PTAB: Late request for rehearing in light of SAS. Because the Supreme Court’s SAS decision issued after the 30-day window to request rehearing of the final decision expired, the Board authorized a late request addressing the non-instituted claims. The petitioner sought rehearing of only a subset of those previously denied claims, but the Board ordered the parties to address all denied claims and grounds, and to address any reason, including due process, why the Board should not proceed immediately to a final written decision for those previously denied claims and grounds. Notably, the Board declined to reset the clock for appeal. Kingston Tech. Co., Inc. v. Polaris Innovations Ltd., IPR2016-01622, Paper No. 39 (May 21, 2018) (Barrett, joined by Medley and Homere)
PTAB: Just need a reasonable likelihood for one claim. In a post-SAS Institution Decision, the Board found that the petitioner demonstrated a reasonable likelihood of prevailing as to one ground for one claim, and instituted trial on all other challenged claims and grounds without discussion. Caterpillar, Inc. v. Wirtgen Am., Inc., IPR2017-02188, Paper No. 8 (May 23, 2018) (Cherry, joined by Daniels and Grossman).
Proposed change to IPR/PGR/CBM claim-construction standard.The PTO announced a Notice of Proposed Rulemaking to change the claim-construction standard in AIA proceedings from the broadest reasonable to the district court’s narrower Phillip’s standard. Comments are due to email@example.com by July 9, 2018.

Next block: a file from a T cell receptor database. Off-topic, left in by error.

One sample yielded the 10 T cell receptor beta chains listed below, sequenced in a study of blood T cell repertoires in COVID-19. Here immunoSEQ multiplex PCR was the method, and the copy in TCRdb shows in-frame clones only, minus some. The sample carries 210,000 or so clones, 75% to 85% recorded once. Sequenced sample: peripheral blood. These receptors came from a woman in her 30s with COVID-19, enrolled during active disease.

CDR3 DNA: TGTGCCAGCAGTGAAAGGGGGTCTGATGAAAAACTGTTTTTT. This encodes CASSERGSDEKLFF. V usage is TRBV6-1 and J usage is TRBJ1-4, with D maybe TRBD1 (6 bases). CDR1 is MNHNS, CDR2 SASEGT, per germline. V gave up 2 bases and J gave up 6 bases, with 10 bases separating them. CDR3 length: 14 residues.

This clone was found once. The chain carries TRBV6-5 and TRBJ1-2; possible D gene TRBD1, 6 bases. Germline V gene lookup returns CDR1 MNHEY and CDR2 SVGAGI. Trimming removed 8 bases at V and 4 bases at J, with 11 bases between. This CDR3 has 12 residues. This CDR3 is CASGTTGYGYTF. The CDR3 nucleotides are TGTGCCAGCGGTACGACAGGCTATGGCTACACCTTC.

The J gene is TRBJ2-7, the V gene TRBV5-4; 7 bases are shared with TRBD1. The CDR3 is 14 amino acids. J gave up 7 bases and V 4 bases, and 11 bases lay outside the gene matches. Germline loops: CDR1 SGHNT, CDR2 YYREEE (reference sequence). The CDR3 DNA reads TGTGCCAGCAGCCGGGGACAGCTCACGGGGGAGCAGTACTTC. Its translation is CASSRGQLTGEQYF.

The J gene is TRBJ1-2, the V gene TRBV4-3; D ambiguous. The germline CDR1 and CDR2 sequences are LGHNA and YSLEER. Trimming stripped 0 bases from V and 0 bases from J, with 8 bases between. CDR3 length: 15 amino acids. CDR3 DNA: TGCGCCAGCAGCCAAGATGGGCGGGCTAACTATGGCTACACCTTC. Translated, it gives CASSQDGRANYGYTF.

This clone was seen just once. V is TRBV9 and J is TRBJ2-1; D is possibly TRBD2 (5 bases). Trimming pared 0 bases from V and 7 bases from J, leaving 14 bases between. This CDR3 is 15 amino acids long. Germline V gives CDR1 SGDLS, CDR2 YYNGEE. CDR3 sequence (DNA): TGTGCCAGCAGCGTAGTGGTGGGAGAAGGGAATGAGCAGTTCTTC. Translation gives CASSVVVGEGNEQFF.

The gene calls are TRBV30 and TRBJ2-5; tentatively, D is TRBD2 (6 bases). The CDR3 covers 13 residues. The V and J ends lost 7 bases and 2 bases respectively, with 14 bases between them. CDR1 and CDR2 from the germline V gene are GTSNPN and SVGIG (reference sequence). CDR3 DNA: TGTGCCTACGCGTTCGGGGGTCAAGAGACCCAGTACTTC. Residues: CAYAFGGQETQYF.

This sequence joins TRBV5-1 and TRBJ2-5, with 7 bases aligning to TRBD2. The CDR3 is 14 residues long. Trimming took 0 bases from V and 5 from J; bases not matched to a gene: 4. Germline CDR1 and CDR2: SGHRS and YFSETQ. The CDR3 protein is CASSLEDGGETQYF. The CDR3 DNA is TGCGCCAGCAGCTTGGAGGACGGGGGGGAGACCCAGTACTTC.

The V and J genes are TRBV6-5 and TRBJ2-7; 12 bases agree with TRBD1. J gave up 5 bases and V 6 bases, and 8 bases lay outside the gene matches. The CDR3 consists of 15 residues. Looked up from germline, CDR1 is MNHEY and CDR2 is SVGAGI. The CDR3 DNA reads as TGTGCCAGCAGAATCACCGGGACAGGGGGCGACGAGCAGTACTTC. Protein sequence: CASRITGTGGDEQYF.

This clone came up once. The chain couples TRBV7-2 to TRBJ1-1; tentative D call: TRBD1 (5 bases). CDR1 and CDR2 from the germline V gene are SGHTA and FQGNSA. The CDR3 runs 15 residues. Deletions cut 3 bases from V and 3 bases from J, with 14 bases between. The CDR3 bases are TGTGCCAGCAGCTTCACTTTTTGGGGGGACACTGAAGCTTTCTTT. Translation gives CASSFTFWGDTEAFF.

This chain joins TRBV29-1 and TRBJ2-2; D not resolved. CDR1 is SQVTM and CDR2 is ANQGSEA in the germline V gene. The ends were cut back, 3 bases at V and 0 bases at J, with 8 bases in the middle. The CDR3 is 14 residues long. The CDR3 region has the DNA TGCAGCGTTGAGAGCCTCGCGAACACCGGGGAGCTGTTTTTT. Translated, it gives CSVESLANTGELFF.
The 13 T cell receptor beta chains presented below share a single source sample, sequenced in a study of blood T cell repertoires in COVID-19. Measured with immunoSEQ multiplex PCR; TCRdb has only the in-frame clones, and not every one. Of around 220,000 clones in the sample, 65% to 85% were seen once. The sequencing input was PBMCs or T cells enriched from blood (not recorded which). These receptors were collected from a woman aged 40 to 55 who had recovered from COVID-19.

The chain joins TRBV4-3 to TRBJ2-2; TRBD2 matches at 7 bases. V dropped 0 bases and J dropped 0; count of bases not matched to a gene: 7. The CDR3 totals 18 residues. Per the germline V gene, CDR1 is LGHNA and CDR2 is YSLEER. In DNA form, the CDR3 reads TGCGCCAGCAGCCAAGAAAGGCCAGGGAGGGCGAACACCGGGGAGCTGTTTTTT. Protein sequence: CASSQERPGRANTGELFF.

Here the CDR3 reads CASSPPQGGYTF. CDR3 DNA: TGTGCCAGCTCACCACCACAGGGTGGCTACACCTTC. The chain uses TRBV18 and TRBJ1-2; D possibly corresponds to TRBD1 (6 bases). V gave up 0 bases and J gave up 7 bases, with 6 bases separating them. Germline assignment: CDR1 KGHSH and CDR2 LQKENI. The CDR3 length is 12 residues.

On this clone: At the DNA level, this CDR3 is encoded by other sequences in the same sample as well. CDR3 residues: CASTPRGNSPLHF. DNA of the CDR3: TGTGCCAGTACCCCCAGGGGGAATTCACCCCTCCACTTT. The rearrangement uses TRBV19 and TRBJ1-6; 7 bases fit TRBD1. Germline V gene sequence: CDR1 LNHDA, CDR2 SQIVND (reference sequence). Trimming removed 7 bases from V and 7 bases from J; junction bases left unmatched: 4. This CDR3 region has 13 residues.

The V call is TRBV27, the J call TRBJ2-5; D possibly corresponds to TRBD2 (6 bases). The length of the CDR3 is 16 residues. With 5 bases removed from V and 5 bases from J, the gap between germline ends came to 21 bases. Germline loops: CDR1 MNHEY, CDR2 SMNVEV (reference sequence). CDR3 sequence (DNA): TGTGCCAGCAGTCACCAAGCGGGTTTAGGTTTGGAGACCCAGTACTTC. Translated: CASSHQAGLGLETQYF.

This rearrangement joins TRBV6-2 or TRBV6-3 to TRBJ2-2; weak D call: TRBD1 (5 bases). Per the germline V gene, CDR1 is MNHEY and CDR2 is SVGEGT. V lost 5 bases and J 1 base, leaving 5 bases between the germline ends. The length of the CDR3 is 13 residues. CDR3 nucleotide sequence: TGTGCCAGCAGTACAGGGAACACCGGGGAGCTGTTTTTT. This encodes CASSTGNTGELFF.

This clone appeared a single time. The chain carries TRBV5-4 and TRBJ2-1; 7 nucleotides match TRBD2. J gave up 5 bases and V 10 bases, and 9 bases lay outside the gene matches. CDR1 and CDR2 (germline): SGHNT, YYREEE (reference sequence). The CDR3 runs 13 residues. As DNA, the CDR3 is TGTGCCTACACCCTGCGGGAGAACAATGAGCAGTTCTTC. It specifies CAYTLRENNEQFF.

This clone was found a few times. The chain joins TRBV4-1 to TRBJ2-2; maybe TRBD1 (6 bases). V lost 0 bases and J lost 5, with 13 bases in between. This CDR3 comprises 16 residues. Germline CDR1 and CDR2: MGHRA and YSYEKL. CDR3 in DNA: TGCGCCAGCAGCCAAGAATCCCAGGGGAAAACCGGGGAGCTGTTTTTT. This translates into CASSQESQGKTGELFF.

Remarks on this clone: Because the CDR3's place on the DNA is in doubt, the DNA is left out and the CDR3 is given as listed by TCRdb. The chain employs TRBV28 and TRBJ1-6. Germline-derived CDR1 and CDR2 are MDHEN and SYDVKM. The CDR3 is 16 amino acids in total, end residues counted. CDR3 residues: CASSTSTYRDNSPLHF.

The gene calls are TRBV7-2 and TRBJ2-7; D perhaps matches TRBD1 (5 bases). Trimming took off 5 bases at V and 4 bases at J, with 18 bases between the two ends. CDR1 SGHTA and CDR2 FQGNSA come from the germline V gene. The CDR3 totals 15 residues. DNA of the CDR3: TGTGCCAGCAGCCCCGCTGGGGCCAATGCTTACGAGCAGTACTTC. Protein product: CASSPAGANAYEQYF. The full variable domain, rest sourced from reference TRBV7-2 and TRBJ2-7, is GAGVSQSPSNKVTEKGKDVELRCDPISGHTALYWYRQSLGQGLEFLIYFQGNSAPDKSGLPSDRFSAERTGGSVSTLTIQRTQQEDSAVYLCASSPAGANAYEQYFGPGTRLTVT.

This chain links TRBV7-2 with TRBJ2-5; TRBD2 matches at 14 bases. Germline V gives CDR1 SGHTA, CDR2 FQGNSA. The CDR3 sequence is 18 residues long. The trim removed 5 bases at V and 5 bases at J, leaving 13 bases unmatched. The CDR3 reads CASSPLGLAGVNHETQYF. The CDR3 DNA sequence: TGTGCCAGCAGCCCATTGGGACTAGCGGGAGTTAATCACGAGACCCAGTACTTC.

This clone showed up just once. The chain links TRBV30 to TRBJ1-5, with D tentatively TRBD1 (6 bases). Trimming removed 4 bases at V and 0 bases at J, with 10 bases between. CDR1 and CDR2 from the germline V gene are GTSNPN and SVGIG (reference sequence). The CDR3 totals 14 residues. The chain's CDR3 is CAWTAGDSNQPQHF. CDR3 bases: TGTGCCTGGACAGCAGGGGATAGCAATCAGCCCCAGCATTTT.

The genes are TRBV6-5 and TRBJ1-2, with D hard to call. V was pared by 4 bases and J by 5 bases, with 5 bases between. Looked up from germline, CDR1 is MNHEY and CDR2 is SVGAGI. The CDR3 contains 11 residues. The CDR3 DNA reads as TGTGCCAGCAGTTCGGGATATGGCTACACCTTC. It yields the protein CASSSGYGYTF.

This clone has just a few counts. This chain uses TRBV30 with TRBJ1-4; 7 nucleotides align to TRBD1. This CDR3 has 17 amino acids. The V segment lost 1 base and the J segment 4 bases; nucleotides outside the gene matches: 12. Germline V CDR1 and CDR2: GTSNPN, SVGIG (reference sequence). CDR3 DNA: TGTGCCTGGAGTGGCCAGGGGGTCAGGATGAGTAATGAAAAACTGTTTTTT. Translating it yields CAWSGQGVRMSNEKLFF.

Chat with the Chief on June 5, 2018. The next “Chat with the Chief” webinar is on Tuesday, June 5 from noon to 1 p.m. ET. Chief Judge David Ruschke will provide additional information about the impact of SAS on AIA trial proceedings. He will also share new information about motion to amend practice, and discuss the recently published Notice of Proposed Rulemaking on the claim construction standard to be applied during AIA trials. The webinar is free and open to everyone to attend.
Boardside Chat on June 7. The next “Boardside Chat” webinar is on Thursday, June 7 from noon to 1 p.m. ET. The chat will discuss “Motions to Exclude and Motions to Strike in AIA Trial Proceedings.” PTAB Judges Justin Arbes and Kevin Cherry will present and address audience questions. The webinar
is free and open to everyone to attend.
*Contributors: Jonathan Strang (EIC), Kevin McNish (Ed.), Kenneth Weatherwax (Ed.), Lori Gordon (Ed.), Christopher Geyer, Jason Heidemann, Arvind Jairam, Wing Liang, Sandip Patel, Krupa Parikh, Rebecca Rabenstein, David Roadcap, Stevan Stark, Todd Siegel, Mikaela Stone, and Amy Simpson. These case summaries are factual in nature and do not reflect the opinions of the contributors, their law firms, or the PTAB Bar Association. Individual contributors do not draft or otherwise have any substantive input into summaries of any case in which the contributor (or his or her firm) was involved.